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Greg Ward & 10 Tongues: Touch My Beloved’s Thought

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Upon completing an album, Charles Mingus often said the new work was the best thing he’d ever made. He might have been accurate when discussing The Black Saint and the Sinner Lady. The six-part suite, recorded in 1963, made great strides in rendering the complex bassist’s mental state as music. Lush Ellingtonian passages gave way to nightmarish brass vamps that accelerated furiously. The lower brass evoked a lumbering Mingus gait. Quentin Jackson’s muted trombone wails simulated human anguish, and Charlie Mariano’s acerbic alto saxophone provided chilling interludes.

Alto saxophonist Greg Ward created Touch My Beloved’s Thought for the Jazz Institute of Chicago’s “Made in Chicago: World Class Jazz Series” in 2015. Originally considering an adaptation of Black Saint, he ultimately settled on a new piece inspired by the classic. Since Mingus described his opus as “music for dancing and listening,” Ward teamed up with choreographer Onye Ozuzu to incorporate dancers alongside nine adventurous jazz musicians from Chicago: Russ Johnson (trumpet), Ben LaMar (cornet), Norman Palm (trombone), Christopher Davis (bass trombone), Tim Haldeman (tenor saxophone), Keefe Jackson (tenor and baritone saxophones), Jason Roebke (bass), Dennis Luxion (piano) and Marcus Evans (drums). The final product doesn’t contain the turbulence of Mingus’ original, but the multi-tiered movements, rich voicings and overall fire of the performance pay generous homage as they set a new standard.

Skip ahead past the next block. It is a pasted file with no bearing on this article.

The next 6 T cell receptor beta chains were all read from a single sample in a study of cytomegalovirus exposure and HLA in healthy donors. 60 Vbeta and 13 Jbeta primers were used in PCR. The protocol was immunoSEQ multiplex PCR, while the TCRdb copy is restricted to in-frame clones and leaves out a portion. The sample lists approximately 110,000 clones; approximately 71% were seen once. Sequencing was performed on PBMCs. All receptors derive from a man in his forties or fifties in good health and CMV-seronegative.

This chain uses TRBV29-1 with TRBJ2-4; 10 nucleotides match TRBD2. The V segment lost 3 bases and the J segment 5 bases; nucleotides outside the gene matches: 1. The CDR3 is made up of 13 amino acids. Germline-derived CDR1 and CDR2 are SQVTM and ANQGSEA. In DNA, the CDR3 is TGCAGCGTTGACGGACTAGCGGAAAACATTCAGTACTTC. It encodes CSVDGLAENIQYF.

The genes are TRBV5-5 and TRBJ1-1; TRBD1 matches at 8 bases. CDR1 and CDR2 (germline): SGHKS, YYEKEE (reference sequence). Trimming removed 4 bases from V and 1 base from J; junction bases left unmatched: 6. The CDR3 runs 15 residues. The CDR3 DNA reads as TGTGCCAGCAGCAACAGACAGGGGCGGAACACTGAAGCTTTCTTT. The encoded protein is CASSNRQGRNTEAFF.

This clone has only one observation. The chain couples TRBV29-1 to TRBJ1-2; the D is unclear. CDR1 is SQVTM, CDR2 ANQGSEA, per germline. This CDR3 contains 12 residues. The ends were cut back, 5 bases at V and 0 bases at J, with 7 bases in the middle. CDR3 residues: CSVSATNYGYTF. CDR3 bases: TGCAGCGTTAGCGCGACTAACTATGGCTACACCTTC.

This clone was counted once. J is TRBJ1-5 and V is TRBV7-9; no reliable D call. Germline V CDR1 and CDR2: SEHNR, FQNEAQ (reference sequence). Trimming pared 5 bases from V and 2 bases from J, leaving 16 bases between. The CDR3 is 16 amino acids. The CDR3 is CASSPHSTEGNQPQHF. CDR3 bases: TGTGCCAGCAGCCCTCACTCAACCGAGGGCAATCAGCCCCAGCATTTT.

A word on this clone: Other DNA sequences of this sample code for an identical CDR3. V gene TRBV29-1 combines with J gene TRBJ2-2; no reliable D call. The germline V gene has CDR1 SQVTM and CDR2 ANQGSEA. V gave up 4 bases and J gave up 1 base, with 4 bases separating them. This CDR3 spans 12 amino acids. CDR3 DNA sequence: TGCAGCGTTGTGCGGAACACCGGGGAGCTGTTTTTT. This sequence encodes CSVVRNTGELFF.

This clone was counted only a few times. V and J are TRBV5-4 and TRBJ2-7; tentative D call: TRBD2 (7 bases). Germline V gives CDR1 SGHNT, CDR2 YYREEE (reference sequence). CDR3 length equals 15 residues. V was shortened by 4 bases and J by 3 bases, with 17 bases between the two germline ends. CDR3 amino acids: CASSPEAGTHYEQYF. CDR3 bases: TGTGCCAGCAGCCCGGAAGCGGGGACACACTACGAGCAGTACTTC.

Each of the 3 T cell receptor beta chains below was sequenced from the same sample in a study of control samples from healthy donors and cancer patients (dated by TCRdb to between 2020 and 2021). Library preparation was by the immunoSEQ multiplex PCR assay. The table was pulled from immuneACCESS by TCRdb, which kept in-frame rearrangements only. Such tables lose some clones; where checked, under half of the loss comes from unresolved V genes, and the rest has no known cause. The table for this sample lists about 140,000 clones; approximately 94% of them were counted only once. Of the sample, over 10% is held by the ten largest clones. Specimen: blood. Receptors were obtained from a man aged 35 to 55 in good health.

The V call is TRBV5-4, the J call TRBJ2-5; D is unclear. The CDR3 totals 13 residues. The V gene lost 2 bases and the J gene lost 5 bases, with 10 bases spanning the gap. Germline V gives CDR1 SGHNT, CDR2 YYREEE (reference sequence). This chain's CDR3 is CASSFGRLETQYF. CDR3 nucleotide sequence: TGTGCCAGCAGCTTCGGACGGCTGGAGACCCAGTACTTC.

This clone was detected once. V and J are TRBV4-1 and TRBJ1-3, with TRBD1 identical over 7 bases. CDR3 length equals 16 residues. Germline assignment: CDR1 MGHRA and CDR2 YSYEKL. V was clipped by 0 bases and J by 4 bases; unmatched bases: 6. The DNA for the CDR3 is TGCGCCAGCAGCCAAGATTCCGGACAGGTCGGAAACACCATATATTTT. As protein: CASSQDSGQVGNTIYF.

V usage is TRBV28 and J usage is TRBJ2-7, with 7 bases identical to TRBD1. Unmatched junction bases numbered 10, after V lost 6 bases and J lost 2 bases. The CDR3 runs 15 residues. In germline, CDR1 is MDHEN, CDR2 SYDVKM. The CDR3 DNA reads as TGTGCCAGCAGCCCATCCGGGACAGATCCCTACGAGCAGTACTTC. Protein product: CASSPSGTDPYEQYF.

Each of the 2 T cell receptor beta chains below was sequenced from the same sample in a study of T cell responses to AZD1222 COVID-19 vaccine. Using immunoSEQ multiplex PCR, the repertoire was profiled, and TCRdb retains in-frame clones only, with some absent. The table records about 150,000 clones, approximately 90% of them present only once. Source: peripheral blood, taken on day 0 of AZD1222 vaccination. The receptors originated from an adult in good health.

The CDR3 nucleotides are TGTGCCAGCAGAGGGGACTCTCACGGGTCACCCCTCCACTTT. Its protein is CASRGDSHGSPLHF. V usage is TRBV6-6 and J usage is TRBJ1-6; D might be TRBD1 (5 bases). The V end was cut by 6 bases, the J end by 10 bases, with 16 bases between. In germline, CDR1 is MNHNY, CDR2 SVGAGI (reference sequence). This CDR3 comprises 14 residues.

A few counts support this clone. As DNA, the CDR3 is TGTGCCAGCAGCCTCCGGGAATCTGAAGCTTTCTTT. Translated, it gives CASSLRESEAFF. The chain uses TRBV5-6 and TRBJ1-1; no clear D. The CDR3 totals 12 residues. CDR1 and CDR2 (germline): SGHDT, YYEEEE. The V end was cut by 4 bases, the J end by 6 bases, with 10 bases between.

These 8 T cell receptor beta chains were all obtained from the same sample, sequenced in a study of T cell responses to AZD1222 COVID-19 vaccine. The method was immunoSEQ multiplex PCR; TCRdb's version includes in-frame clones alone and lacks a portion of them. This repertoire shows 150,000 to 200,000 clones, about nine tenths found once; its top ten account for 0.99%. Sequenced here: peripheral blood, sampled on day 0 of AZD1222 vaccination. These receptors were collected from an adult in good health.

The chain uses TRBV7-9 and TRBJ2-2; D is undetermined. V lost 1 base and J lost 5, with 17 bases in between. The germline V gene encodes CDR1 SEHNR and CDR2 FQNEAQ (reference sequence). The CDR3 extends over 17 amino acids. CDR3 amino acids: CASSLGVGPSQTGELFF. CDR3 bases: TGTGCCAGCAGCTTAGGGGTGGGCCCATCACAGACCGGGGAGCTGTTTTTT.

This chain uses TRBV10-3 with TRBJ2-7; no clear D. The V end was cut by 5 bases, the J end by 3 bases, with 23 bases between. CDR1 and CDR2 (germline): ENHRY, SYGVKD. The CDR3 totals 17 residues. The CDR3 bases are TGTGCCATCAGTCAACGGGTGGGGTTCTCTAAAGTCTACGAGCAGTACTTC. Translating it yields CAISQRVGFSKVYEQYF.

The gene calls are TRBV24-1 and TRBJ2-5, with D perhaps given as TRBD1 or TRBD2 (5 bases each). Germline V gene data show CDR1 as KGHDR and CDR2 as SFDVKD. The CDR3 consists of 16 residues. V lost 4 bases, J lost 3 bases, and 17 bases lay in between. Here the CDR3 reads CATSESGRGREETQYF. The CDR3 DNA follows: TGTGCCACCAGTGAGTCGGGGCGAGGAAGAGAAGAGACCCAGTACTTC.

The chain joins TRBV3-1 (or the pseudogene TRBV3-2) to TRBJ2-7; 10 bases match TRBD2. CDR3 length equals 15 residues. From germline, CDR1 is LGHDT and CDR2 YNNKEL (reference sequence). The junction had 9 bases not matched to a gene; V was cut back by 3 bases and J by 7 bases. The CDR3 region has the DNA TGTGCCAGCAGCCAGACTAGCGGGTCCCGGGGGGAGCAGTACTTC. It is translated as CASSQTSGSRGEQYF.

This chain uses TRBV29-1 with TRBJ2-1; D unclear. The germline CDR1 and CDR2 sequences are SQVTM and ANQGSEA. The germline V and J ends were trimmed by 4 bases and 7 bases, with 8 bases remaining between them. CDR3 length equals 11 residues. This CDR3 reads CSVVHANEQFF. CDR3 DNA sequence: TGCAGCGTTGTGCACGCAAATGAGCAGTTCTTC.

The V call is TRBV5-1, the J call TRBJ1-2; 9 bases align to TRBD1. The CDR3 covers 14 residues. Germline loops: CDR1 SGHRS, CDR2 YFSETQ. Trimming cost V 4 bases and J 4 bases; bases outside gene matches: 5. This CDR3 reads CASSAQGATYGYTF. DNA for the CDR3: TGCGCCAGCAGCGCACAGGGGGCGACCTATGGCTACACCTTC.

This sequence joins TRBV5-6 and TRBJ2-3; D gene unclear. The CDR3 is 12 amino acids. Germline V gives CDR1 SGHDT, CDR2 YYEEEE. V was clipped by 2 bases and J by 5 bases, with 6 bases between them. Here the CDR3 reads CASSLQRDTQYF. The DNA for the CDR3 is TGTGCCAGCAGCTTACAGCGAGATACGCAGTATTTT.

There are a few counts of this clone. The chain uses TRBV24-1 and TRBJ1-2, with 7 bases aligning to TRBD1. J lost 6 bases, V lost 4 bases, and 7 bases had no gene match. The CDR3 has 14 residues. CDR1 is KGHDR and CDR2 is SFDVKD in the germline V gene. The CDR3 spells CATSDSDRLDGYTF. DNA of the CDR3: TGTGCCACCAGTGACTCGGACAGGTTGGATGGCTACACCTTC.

Ward borrows only minor elements from Mingus: a few measures here and a harmonic voicing there. The diminished piano chords in “With All Your Sorrow, Sing a Song of Jubilation” recall both Mingus and Jaki Byard, as does the descending sanctified groove later in the tune. On a few tracks the seven horns play staccato shout lines, but “Grit” sounds just as close to Horace Silver as it does to Mingus. While Black Saint faded out ambiguously amidst a Mariano obbligato, Ward moves toward resolution, albeit one tempered with a brief bit of band chaos.

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